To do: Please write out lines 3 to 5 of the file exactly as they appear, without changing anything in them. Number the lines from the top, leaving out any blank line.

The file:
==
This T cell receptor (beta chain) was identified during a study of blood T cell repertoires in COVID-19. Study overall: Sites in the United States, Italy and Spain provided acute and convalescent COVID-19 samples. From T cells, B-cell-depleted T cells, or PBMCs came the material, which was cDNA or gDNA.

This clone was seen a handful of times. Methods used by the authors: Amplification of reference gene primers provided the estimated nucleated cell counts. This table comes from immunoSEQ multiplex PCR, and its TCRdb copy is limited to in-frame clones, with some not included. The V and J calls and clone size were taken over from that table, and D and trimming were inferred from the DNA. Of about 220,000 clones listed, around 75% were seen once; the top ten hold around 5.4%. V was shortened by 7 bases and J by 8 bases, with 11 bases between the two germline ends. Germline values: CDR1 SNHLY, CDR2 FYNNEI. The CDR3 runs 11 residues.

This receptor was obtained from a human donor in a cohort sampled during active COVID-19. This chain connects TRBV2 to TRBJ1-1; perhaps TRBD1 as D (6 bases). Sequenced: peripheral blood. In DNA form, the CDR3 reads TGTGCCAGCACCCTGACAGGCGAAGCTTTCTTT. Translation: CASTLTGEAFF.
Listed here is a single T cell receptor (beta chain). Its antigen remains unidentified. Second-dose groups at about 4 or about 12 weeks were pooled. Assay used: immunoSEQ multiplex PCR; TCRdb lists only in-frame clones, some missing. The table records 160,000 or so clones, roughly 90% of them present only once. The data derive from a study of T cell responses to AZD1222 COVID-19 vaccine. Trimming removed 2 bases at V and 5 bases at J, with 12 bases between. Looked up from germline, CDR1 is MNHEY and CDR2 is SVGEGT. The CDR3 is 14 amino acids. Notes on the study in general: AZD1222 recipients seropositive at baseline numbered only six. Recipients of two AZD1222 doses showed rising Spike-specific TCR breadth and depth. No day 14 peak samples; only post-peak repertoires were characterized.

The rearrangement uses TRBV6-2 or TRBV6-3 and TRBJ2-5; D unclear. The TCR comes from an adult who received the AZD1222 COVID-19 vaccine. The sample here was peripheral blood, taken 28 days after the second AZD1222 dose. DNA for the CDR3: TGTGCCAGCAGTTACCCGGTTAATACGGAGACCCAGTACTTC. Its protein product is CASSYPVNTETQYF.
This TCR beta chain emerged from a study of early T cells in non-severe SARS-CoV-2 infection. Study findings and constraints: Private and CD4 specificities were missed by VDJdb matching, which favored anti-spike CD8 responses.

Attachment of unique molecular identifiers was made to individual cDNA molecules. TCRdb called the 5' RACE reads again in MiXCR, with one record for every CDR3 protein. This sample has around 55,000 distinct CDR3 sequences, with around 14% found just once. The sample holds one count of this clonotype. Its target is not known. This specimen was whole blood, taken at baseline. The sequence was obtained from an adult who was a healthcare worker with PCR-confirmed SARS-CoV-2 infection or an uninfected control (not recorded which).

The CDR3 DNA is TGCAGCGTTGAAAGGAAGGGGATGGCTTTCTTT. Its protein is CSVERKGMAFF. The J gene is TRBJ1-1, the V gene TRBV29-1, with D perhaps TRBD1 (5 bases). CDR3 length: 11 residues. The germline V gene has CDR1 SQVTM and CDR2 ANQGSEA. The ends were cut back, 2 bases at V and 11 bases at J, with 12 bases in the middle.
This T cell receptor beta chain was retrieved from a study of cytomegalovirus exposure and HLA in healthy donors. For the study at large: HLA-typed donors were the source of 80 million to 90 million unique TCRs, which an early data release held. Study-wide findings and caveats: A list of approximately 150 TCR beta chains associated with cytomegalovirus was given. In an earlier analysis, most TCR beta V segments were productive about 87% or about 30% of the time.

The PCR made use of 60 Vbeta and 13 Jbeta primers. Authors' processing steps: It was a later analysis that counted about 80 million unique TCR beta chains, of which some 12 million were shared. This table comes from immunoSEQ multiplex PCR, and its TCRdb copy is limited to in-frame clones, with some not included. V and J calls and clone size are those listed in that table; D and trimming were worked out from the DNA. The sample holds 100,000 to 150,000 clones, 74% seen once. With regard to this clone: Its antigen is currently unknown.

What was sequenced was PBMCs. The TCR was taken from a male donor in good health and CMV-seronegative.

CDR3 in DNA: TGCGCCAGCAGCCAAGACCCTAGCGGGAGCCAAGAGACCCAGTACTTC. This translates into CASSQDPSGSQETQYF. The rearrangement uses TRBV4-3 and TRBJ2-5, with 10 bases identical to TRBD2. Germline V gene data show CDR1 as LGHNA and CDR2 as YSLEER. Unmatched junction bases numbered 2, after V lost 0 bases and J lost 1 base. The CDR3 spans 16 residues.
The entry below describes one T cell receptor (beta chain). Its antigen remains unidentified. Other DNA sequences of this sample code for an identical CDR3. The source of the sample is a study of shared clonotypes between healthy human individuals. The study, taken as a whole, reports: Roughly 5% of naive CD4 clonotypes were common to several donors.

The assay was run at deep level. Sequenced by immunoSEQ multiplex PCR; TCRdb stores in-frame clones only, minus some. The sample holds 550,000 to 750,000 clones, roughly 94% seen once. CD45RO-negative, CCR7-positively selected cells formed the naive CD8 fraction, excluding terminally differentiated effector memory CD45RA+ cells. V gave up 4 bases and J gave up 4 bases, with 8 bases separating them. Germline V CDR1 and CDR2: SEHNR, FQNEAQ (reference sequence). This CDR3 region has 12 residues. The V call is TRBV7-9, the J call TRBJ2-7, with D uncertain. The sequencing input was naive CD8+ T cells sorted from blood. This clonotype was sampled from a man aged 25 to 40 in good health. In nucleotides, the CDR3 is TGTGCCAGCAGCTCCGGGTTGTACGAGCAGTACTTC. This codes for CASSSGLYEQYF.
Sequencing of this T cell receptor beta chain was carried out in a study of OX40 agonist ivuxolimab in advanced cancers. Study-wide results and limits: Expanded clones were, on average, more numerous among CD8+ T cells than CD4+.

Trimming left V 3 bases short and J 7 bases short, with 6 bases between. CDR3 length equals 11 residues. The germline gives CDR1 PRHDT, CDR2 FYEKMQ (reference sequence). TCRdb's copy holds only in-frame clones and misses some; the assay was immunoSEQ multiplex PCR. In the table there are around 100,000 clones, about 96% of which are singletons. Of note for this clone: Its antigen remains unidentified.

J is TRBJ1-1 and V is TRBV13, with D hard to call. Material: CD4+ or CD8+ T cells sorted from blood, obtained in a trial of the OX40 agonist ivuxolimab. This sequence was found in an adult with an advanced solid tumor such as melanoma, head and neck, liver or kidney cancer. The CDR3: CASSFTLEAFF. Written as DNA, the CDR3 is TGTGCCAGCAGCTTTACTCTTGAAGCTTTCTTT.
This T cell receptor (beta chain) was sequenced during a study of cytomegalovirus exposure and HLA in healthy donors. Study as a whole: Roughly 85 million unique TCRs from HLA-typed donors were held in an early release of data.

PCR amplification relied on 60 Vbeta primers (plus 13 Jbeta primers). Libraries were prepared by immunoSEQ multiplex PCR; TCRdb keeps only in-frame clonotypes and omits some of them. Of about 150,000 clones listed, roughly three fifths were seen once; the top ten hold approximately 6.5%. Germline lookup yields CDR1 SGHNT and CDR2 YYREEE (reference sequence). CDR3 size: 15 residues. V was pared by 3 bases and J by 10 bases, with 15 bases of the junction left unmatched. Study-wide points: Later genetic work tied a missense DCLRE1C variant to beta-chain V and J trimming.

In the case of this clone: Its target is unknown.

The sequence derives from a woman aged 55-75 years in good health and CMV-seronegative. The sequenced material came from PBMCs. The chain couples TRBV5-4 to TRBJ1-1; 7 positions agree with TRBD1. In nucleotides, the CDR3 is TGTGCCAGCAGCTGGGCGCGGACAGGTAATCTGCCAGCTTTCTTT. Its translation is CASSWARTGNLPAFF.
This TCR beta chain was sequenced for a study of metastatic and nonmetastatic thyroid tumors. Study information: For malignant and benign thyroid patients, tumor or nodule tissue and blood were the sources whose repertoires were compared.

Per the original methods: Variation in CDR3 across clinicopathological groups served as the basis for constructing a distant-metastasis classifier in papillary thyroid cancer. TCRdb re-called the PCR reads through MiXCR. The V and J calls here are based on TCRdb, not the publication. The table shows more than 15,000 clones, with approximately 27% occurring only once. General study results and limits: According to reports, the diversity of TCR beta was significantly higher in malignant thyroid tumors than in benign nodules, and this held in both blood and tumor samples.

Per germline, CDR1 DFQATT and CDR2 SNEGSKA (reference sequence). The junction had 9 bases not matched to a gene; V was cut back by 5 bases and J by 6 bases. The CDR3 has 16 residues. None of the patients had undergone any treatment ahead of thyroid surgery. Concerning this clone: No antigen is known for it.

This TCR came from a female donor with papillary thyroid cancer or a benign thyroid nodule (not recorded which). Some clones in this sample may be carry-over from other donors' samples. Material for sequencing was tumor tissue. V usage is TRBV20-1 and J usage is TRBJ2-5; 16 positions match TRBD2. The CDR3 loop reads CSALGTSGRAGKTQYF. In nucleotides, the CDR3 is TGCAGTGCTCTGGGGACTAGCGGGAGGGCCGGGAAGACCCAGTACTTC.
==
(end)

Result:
This receptor was obtained from a human donor in a cohort sampled during active COVID-19. This chain connects TRBV2 to TRBJ1-1; perhaps TRBD1 as D (6 bases). Sequenced: peripheral blood. In DNA form, the CDR3 reads TGTGCCAGCACCCTGACAGGCGAAGCTTTCTTT. Translation: CASTLTGEAFF.
Listed here is a single T cell receptor (beta chain). Its antigen remains unidentified. Second-dose groups at about 4 or about 12 weeks were pooled. Assay used: immunoSEQ multiplex PCR; TCRdb lists only in-frame clones, some missing. The table records 160,000 or so clones, roughly 90% of them present only once. The data derive from a study of T cell responses to AZD1222 COVID-19 vaccine. Trimming removed 2 bases at V and 5 bases at J, with 12 bases between. Looked up from germline, CDR1 is MNHEY and CDR2 is SVGEGT. The CDR3 is 14 amino acids. Notes on the study in general: AZD1222 recipients seropositive at baseline numbered only six. Recipients of two AZD1222 doses showed rising Spike-specific TCR breadth and depth. No day 14 peak samples; only post-peak repertoires were characterized.

The rearrangement uses TRBV6-2 or TRBV6-3 and TRBJ2-5; D unclear. The TCR comes from an adult who received the AZD1222 COVID-19 vaccine. The sample here was peripheral blood, taken 28 days after the second AZD1222 dose. DNA for the CDR3: TGTGCCAGCAGTTACCCGGTTAATACGGAGACCCAGTACTTC. Its protein product is CASSYPVNTETQYF.